My early notes for Socks on Fire, Alabama-born director Bo McGuire’s unusual and personal documentary, are pretty harsh. “Bizarre,” I wrote after the opening few minutes, with elaborate tableaus of various people throughout a house, with objects like dishes mysteriously floating in the air. We’re dropped in with little context or explanation of who these people are or what these tableaus are meant to convey. I jotted down “pretentious?” after McGuire drawled the first of many monologues, this one concerning his childhood belief that his grandmother’s backyard was “the forest.” I continued to struggle with McGuire’s unique approach to his family history. Mixed in with home videos and interviews with his mother, godmother, and uncle are elaborate recreations of events, as well as behind the scenes glimpses of those recreations. Was he purposefully emphasizing the artificiality of these scenes? To what end? Was this all just a little too arch, too camp, to take seriously?
But as I continued to watch the film, and Socks on Fire established a narrative—essentially, it’s the story of how Bo’s gay uncle John was ostracized by his aunt Sharon, who tried to lock him out of the family home his mother wanted him to inherit after her death—I warmed to the movie’s offbeat approach. With his hipster trucker hat, red glasses, and colorful suits, McGuire cuts a distinctive figure. He relates his own experience growing up gay in a small town, and his close relationship with his grandmother and mother. He and his aunt Sharon were close, too, but as he became a preteen and started to show more flamboyance—the videotapes from this time are priceless, and relatable—she seemed to turn against him. He recalls how she mockingly called him “Reba,” after his favorite singer at the time, Reba McEntire, and how hurtful that was. Following his grandmother’s death, Sharon conspired to take her house away from John, who would otherwise be homeless. This seemed driven mostly by her immense discomfort with his sexuality.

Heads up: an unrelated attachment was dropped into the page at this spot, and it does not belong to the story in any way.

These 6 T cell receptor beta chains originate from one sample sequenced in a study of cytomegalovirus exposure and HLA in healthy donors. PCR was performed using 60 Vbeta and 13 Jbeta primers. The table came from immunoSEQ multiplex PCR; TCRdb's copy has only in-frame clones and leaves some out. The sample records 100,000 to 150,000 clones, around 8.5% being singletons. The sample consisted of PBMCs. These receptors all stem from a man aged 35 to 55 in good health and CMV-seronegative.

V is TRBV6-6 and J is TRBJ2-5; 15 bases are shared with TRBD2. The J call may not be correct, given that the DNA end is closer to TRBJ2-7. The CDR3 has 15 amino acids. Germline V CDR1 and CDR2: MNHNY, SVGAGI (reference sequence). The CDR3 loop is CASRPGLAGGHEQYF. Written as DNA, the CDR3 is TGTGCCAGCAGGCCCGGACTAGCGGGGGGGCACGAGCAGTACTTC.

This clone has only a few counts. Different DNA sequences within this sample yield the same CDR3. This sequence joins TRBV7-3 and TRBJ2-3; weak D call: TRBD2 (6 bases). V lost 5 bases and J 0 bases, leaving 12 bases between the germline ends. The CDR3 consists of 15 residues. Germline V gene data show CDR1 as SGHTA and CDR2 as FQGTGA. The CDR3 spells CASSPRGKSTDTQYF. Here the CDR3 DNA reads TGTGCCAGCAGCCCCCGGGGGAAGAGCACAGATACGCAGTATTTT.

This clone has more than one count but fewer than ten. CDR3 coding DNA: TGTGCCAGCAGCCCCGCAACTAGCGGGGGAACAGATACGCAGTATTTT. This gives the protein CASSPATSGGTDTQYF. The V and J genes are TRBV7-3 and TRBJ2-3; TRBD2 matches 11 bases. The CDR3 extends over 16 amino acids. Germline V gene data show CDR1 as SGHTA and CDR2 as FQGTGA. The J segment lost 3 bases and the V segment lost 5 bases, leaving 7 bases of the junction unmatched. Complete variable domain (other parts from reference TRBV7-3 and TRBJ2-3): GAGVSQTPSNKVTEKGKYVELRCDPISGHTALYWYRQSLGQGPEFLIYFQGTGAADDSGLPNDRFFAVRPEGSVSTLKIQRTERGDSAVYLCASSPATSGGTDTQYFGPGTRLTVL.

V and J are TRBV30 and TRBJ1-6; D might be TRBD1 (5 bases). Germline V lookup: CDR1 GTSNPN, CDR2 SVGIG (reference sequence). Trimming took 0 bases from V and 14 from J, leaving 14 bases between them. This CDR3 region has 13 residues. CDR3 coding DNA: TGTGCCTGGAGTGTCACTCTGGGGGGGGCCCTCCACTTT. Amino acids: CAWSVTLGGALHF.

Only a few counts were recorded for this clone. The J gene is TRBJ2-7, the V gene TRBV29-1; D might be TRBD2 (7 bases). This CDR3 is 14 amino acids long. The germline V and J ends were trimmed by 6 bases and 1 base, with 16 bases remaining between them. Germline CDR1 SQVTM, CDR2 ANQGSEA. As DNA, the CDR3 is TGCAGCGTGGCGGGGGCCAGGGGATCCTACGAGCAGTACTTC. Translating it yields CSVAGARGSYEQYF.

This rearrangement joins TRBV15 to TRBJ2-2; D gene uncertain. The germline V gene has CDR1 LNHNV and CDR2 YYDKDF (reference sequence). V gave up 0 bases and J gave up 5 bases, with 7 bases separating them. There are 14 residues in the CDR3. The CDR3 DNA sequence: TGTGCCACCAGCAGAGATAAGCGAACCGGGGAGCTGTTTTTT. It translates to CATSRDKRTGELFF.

Apart from an intriguing bit of hidden camera footage in which Sharon confronts John inside the house, McGuire dramatizes the conflict by casting John, a drag queen, in the role of his own sister. John’s performance manages to transcend camp and get at a deeper emotional truth about his estranged sibling. I wondered if it was unfair to make this film without giving Sharon a voice to defend herself, but it’s clear that McGuire was interested in more than a caricature or a middle finger at his aunt. A discussion of her troubled, possibly abusive marriage and scenes of actors Odessa Young and Michael Patrick Nicholson playing young Sharon and her husband suggest a desire to understand what drives her.
McGuire has a keen visual sense and displays creativity throughout his movie—animating photo collages to bring them to life, for instance. His movie is a heartfelt reflection on the importance and meaning of family, with his loving and accepting mother Susan helping to explode stereotypes about Southern attitudes towards gay folks. Socks on Fire stands out from the pack even in a festival known for its documentaries; McGuire was awarded Tribeca’s Best Documentary Feature prize for his efforts. It challenged my ideas of what a documentary could be.